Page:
FBI warns job seekers about employment scams | #scams | #scammers


Experts have seen a rise in scams during the pandemic.

Job hunting during a pandemic is tough enough as it is. Now cyber criminals are making it harder for job seekers to tell the real opportunities from the fake, authorities say.

The Federal Bureau of Investigation is warning those on the job search to watch out for fake online listings. The FBI says scammers are posing as legitimate employers looking for prospective hires, only to trick them into divulging personal or financial information.

“Fake Job Scams have existed for a long time but technology has made this scam easier and more lucrative,” the agency said in a news release, adding that over 16,000 Americans fell victim to employment scams in 2020.

Security experts said fraudsters will often spoof a legitimate employer’s website using a similar domain and post phony job listings on popular job boards such as Monster.com or Indeed. The “employer,” who is likely a scammer impersonating a hiring manager, recruiter or other department personnel, will interview unsuspecting applicants and ask them for cash or personal information.

The ruse puts job seekers at risk of identity theft, experts say, and further hurts those facing financial challenges.

A 2020 report by the Better Business Bureau found that nearly 75 percent of people who lost money in employment scams were already struggling to pay their monthly bills. In April, there have been at least 90 employment scams reported on the BBB’s Scam Tracker, including one person who said they lost $3,500.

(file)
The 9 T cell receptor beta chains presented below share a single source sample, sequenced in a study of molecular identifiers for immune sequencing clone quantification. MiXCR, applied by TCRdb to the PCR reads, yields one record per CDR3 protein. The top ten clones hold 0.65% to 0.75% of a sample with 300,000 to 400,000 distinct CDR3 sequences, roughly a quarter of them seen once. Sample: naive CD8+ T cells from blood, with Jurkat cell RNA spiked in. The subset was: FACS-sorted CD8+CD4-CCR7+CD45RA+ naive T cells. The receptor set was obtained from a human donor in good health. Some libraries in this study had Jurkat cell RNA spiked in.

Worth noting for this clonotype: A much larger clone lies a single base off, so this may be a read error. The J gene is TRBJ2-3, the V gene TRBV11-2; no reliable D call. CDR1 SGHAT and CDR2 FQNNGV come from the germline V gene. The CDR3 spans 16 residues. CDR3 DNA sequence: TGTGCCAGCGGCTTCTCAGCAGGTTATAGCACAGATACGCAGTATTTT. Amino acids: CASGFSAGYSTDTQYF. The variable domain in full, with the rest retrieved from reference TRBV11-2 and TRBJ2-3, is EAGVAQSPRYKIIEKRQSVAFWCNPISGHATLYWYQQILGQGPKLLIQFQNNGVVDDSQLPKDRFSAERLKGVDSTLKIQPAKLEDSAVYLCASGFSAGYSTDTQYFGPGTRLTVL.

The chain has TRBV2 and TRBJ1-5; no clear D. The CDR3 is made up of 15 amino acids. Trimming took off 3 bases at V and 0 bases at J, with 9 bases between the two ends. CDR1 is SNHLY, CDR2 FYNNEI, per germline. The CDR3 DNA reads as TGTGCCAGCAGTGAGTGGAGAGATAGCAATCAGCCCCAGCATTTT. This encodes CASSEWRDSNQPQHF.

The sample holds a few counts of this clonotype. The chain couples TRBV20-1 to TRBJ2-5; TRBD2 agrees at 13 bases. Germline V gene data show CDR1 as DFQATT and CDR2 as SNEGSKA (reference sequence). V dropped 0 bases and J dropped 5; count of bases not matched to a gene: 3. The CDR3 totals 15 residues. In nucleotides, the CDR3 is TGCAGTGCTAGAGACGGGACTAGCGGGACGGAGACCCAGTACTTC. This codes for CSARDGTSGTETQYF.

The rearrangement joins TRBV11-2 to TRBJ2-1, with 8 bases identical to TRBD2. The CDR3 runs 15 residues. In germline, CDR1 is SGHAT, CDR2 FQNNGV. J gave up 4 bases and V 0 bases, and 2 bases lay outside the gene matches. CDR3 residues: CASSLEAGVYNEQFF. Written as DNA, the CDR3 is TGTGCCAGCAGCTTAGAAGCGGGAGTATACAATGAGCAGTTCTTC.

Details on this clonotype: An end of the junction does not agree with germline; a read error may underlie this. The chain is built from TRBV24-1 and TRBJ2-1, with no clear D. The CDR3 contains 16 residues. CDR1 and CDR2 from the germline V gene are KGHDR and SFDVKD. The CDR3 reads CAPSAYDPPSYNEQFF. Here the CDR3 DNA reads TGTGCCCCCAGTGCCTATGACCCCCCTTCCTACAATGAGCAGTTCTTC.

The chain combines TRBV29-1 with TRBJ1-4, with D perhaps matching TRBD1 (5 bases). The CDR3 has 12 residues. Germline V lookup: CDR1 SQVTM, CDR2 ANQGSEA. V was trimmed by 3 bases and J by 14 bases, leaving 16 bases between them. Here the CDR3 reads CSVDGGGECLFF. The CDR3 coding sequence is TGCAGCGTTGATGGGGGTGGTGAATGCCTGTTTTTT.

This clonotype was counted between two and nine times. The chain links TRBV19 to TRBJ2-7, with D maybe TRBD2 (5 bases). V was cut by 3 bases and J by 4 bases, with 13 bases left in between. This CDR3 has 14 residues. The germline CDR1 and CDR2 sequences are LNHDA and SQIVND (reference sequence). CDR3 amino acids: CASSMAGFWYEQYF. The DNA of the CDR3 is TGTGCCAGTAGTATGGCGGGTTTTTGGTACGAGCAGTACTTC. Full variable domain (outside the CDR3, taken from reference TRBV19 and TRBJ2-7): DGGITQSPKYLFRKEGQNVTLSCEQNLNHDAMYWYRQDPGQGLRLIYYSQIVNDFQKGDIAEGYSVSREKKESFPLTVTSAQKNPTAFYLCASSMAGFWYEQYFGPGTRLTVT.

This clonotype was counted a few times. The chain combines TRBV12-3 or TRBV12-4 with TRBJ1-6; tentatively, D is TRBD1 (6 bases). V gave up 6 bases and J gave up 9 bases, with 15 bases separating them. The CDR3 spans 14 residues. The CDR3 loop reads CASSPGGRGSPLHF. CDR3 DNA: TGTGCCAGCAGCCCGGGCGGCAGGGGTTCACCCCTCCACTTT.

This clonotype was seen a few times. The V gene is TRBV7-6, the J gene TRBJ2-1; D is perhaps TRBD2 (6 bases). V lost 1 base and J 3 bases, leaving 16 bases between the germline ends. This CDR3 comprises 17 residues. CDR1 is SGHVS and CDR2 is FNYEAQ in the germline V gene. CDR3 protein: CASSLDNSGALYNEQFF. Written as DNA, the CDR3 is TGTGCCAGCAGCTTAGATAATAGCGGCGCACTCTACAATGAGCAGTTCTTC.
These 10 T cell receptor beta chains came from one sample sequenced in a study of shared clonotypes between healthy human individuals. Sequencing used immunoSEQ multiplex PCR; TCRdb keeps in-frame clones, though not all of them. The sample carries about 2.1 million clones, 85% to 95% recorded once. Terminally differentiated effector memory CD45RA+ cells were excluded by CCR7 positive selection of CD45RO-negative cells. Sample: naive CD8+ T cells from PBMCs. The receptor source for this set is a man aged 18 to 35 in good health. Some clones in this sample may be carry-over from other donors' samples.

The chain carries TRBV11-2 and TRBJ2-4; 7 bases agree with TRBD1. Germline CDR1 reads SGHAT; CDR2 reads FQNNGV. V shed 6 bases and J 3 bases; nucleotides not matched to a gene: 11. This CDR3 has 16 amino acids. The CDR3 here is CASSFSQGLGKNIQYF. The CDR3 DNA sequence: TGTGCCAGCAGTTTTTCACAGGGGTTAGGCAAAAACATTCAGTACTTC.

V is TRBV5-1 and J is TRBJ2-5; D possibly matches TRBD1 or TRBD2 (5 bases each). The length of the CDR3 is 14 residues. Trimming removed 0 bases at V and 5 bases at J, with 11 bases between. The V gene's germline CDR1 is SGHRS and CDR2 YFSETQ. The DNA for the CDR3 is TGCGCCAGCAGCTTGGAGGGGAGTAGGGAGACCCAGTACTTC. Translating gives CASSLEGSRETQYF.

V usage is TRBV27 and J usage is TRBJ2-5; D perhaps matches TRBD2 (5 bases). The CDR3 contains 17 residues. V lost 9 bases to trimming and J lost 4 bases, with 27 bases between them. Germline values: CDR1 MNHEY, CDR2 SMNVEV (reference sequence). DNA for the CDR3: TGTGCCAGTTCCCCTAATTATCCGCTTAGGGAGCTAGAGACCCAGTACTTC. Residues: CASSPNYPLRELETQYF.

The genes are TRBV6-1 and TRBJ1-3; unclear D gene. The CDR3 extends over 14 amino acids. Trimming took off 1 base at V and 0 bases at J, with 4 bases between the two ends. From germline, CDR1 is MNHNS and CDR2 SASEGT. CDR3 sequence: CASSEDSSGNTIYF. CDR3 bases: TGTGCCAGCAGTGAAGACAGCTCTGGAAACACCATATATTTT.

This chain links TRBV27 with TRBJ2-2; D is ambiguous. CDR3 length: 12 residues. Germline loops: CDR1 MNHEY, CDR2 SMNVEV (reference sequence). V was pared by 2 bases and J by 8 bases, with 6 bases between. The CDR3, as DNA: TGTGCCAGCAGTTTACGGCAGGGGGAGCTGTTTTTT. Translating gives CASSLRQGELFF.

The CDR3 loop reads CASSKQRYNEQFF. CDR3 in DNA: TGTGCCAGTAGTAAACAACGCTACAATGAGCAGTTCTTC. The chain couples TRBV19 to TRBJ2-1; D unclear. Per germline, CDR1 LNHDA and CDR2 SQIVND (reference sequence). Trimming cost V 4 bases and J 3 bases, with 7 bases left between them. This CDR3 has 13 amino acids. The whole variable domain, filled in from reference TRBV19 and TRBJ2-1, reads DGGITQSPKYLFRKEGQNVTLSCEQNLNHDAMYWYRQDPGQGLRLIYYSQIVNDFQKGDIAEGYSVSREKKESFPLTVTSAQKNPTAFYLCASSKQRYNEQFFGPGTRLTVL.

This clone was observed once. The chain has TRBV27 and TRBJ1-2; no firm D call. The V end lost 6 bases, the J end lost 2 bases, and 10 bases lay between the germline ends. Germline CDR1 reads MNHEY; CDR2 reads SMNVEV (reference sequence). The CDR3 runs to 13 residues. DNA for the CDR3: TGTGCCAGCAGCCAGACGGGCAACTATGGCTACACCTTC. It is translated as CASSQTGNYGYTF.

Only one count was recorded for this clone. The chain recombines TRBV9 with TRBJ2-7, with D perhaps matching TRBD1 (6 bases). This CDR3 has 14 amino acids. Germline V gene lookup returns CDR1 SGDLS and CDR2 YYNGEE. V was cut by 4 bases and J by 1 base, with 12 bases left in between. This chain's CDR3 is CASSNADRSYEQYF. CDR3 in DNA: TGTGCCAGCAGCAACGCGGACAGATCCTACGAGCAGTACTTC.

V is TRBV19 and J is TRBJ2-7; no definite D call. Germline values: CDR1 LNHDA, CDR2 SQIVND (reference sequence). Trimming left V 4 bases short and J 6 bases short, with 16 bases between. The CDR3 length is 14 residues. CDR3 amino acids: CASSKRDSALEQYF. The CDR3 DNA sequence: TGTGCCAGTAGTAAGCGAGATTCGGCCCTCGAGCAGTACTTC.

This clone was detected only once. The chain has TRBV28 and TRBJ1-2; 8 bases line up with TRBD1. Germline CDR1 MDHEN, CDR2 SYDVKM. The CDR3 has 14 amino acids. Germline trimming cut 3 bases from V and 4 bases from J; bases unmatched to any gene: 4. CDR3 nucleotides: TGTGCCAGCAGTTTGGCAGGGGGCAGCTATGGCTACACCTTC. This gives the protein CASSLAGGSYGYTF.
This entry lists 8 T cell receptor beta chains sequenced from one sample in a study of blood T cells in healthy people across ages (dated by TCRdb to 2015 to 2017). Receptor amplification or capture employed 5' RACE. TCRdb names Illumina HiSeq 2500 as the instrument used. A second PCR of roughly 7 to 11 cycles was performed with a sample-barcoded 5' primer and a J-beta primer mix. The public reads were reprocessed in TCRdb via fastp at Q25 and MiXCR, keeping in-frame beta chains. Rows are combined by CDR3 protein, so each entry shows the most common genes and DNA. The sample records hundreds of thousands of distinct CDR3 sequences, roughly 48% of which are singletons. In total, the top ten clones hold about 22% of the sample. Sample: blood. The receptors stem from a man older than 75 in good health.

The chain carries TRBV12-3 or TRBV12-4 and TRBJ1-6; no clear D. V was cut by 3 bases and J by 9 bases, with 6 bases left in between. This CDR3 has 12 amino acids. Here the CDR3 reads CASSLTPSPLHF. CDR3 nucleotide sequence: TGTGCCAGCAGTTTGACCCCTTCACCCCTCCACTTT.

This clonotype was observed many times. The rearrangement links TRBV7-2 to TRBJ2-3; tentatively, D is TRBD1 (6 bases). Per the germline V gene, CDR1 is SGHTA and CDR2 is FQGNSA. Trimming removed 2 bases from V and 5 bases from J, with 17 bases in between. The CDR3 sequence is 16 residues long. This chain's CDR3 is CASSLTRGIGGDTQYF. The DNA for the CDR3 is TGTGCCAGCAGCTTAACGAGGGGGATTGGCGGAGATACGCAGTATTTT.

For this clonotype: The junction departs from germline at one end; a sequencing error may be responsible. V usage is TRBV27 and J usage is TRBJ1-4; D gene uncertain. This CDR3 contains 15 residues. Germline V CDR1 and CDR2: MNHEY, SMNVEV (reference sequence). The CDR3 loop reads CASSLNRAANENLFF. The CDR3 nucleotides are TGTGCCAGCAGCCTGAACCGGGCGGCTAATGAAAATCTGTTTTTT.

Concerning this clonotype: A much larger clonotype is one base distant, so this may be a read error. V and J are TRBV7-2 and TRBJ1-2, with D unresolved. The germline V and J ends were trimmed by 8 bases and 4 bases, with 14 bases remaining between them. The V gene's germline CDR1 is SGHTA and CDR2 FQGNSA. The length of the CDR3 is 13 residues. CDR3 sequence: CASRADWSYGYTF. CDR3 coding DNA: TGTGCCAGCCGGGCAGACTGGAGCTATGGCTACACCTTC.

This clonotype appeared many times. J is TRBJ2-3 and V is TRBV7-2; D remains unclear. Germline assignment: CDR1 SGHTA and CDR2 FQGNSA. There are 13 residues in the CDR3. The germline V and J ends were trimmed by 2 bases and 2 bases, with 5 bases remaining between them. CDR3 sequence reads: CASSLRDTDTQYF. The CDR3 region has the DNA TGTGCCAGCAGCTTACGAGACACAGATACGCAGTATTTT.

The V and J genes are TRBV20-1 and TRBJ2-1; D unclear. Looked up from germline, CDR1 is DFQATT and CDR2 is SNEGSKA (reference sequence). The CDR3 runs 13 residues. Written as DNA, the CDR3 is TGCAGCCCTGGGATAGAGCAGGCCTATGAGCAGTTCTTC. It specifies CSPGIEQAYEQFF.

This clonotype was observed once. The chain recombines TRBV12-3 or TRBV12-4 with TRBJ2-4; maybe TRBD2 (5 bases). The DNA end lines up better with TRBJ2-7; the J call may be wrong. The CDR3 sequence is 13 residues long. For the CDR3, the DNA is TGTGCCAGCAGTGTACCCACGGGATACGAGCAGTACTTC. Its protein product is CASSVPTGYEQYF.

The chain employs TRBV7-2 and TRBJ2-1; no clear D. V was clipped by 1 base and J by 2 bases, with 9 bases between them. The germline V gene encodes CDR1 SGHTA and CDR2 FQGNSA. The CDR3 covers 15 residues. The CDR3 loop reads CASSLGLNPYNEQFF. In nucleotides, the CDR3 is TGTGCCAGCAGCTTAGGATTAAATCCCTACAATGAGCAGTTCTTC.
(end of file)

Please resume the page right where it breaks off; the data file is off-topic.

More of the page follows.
“This research was timely as we found that more than half of scam targets were seeking work-from-home opportunities,” said Melissa Lanning Trumpower, who heads the BBB Institute for Marketplace Trust. “As more people search for flexible employment opportunities following the coronavirus outbreak, they need to know that scammers are out there in force and targeting those most in need.”

Scammers may ask for the same information as real employers, making it harder to tell when you’re being targeted, security experts say. So how can you tell if you’re being duped?

Red flags should go up if a job interview is conducted virtually via a teleconference app that uses an email address rather than a phone number, according to the FBI. Potential employers who contact applicants via non-company email domains or require applicants to buy “start up equipment” should also be avoided.

Potential hires who applied via a job board should also double check a company’s website to make sure the listing appears there too, the FBI said. Most importantly, experts say legitimate employers will never ask for credit card information.

Those who believe they’re the victim of an employment scam should report the incident to the the Internet Crime Complaint Center at www.ic3.gov.



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